The first thing I'd say is: who cares? If the topic is Bell's theorem, then it simply doesn't matter. CFD *follows* from locality in the same way that "realism" / hidden variables do. That is: the only way to locally (and, here crucially, nonconspiratorially) explain even the perfect correlations is with a "realistic" hiddenvariable theory with predetermined values for *all* possible measurements, i.e., a model with the CFD property. So... to whatever extent somebody thinks CFD needs to be assumed to then derive a Bell inequality, it doesn't provide any kind of "out" since CFD follows from locality. That is, the overall logic is still: locality > X, and then X > inequality. So whether X is just "realism" or "realism + CFD" or whatever, it simply doesn't make any difference to what the correct answer to this thread's poll is. So, having argued that it's irrelevant to the official subject of the thread, let me now actually answer the question. Do I believe in CFD? I'm actually not sure. Or: yes and no. Or: it depends on a really subtle point about what, exactly, CFD means. Let me try to explain. As I think everybody knows, my favorite extant quantum theory is the dBBB pilotwave theory. So maybe we can just consider the question: does the pilotwave theory exhibit the CFD property? To answer that, we have to be very careful. One's first thought is undoubtedly that, as a *deterministic* hidden variable theory, of course the pilot wave theory exhibits CFD: whatever the outcome is going to be, is determined by the initial conditions, so ... it exhibits CFD. Clear, right? On the other hand, I've already tried to make a point in this thread about how, although the pilotwave theory assigns definite preexisting values (that are then simply revealed in appropriate measurements) to particle positions, it does *not* do this in regard to spin. That is, the pilotwave theory is in an important sense not "realistic" in regard to spin. And that starts to make it sound like, actually, at least in regard to the spin measurements that are the main subject of modern EPRBell discussions, perhaps the pilotwave theory does *not*, after all, exhibit CFD. So, which is it? Actually both are true! The key point here is that, according to the pilotwave theory, there will be many physically different ways of "measuring the same property". Here is the classic example that goes back to David Albert's classic book, "QM and Experience." Imagine a spin1/2 particle whose wave function is in the "spin up along x" spin eigenstate. Now let's measure its spin along z. The point is, there are various ways of doing that. First, we might use a set of SG magnets that produce a field like B_z ~ B_0 + bz (i.e., a field in the +z direction that increases in the +z direction). Then it happens that if the particle starts in the upper half of its wave packet (upper here meaning w.r.t. the zdirection) it will come out the upper output port and be counted as "spin up along z"; whereas if it happens instead to start in the lower half of the wave packet it will come out the lower port and be counted as "spin down along z". So far so good. But notice that we could also have "measured the zspin" using a SG device with fields like B_z ~ B_0  bz (i.e., a field in the zdirection that *decreases* in the +z direction). Now, if the particle starts in the upper half of the packet it'll still come out of the upper port... *but now we'll call this "spin down along z"*. Whereas if it instead starts in the lower half of the packet it'll still come out of the lower port, but we'll now call this *spin up along z*. And if you follow that, you can see the point. Despite being fully deterministic, what the outcome of a "measurement of the zspin" will be  for the same exact initial state of the particle (including the "hidden variable"!)  is not fixed. It depends on which *way* the measurement is carried out! Stepping back for a second, this all relates to the (rather weird) idea from ordinary QM that there is this a correspondence between experiments (that are usually thought of as "measuring some property" of something) and *operators*. So the point here is that, for the pilotwave theory, this correspondence is actually manytoone. That is, at least in some cases (spin being one of them), many physically distinct experiments all correspond to the same one operator (here, S_z). But (unsurprisingly) distinct experiments can have distinct results, even for the same input state. So... back finally to the original question... if what "CFD" means is that for each *operator*, there is some definite fact of the matter about what the outcome of an unperformed measurement would have been, then NO, the pilotwave theory does *not* exhibit CFD. On the other hand, if "CFD" means that for each *specific experiment*, there is some definite fact of the matter about what the outcome would have been, then YES, of course  the theory is deterministic, so of course there is a fact about how unperformed experiments would have come out had they been performed. This may seem like splitting hairs for no reason, but the fact is that all kinds of confusion has been caused by people just assuming  wrongly, at least in so far as this particular candidate theory is concerned  that it makes perfect sense to *identify* "physical properties" (that are revealed or made definite or whatever by appropriate measurements) with the corresponding QM operators. This is precisely what went wrong with all of the socalled "no hidden variable" theorems (KochenSpecker, etc.). And it is also just the point that needs to be sorted out to understand whether the pilotwave theory exhibits CFD or not. The answer, I guess, is: "it's complicated". That make any sense?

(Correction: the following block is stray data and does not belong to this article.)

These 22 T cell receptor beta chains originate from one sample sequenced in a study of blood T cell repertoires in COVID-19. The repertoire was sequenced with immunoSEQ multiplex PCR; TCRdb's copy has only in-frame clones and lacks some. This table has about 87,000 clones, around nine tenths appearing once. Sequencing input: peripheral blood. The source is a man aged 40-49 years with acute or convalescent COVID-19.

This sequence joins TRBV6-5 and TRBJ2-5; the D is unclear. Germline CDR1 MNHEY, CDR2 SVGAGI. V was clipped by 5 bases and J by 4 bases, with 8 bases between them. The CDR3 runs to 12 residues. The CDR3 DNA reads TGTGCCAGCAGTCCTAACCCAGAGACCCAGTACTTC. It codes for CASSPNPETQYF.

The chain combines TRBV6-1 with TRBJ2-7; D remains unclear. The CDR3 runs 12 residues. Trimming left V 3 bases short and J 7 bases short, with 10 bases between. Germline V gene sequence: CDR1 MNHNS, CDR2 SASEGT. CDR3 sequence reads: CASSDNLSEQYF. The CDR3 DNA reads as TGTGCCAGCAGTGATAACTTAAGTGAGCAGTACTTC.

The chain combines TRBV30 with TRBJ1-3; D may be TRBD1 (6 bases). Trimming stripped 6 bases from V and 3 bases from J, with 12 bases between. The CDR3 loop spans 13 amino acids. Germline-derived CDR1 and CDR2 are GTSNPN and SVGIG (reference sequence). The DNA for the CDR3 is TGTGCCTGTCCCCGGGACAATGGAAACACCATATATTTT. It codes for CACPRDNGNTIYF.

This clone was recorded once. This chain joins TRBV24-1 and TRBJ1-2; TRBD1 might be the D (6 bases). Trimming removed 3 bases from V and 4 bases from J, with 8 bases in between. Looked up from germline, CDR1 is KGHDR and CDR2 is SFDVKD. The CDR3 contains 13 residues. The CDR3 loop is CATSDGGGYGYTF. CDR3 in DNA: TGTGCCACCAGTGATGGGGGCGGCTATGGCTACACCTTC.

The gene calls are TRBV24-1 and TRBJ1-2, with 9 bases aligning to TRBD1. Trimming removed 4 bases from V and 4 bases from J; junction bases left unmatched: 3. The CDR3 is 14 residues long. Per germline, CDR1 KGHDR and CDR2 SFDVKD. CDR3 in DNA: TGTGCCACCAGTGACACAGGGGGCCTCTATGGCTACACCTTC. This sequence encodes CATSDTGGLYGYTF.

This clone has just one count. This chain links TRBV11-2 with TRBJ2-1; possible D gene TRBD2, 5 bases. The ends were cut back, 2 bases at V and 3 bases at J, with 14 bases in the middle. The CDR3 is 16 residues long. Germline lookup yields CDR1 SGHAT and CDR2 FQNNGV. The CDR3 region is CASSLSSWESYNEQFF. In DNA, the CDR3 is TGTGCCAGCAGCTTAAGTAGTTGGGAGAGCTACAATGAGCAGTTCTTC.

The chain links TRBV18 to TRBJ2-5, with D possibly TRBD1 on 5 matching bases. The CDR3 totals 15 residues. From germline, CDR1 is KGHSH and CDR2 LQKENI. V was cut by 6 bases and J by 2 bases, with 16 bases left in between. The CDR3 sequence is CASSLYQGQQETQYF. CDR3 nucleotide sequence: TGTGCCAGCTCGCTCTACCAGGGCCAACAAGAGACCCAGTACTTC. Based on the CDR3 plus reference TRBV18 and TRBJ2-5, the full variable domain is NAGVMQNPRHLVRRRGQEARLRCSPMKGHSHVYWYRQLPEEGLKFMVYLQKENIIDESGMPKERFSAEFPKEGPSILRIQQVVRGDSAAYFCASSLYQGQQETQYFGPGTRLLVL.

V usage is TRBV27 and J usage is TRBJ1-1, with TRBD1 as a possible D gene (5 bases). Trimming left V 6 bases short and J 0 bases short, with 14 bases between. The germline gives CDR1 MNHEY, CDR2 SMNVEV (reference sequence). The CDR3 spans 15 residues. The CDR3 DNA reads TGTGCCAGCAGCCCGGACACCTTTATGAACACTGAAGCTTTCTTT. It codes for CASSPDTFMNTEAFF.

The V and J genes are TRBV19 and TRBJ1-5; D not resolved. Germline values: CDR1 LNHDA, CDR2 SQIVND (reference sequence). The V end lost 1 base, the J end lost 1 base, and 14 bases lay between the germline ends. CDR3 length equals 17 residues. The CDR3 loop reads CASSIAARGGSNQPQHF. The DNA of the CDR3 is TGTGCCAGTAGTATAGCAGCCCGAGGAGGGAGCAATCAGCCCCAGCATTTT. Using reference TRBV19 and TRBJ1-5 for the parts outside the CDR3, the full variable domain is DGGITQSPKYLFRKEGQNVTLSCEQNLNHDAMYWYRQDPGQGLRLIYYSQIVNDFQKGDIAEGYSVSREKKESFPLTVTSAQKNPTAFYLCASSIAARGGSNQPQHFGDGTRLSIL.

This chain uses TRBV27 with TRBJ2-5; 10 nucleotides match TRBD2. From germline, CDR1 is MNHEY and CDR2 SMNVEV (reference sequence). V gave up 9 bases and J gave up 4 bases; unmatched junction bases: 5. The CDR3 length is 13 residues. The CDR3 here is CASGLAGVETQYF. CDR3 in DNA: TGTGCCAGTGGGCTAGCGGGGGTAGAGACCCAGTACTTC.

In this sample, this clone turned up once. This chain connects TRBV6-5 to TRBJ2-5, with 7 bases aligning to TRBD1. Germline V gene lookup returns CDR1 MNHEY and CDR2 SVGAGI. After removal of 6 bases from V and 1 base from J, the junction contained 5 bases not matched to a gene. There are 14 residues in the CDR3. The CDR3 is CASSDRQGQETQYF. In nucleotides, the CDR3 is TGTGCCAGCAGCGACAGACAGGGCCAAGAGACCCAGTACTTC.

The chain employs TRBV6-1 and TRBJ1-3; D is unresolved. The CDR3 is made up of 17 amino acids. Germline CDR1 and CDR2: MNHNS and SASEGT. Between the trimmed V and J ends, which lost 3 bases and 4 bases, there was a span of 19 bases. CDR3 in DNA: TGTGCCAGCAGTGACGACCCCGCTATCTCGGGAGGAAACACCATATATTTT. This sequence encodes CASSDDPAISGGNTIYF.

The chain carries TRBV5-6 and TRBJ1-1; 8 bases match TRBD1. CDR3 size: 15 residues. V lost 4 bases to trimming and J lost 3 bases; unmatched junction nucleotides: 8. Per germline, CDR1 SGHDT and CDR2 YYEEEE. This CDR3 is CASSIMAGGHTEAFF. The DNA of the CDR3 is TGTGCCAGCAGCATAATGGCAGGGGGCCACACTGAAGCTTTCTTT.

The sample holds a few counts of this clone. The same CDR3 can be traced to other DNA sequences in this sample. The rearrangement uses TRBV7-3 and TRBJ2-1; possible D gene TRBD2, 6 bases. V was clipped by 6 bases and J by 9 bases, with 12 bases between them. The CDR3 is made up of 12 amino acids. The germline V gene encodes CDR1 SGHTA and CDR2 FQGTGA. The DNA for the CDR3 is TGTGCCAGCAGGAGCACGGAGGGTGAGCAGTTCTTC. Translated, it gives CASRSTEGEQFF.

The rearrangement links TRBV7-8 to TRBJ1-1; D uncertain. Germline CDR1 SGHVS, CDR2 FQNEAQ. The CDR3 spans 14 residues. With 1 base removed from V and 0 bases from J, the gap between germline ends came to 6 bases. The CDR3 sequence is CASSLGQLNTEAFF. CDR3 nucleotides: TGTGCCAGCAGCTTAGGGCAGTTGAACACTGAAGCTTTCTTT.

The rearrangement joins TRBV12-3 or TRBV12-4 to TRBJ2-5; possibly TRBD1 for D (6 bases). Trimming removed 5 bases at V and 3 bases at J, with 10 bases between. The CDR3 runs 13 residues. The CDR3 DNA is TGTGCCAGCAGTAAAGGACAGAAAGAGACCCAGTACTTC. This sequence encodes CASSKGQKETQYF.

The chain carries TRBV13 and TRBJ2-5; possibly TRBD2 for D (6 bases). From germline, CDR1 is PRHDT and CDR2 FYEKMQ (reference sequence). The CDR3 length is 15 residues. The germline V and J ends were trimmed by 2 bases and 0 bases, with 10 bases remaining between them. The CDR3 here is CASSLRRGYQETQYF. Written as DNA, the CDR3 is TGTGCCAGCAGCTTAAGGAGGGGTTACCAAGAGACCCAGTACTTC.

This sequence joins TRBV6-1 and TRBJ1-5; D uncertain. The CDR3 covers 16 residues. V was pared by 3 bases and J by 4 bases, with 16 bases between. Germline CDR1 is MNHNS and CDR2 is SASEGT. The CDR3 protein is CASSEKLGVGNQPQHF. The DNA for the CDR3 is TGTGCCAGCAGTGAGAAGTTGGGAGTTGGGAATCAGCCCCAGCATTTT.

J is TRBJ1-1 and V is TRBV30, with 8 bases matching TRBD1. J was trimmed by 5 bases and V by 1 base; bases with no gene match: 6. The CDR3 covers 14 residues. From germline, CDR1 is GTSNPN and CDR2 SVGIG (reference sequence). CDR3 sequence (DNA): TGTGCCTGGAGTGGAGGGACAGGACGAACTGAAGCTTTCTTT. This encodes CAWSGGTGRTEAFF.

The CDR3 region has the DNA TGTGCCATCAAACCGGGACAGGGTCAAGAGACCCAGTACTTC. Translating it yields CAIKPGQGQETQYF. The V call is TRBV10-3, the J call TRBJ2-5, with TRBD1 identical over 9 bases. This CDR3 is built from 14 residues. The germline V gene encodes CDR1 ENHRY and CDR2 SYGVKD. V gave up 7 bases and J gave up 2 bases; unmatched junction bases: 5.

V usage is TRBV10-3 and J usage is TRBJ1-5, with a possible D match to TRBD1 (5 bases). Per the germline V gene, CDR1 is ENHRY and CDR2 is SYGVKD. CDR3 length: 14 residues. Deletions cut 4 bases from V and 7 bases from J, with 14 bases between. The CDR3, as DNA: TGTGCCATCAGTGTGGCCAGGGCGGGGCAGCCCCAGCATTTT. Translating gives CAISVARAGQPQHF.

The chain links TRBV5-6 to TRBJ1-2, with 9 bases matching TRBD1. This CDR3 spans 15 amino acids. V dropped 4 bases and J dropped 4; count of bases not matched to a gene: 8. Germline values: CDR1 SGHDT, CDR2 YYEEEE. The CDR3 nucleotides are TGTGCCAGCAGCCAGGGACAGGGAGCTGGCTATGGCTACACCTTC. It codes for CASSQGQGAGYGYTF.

#92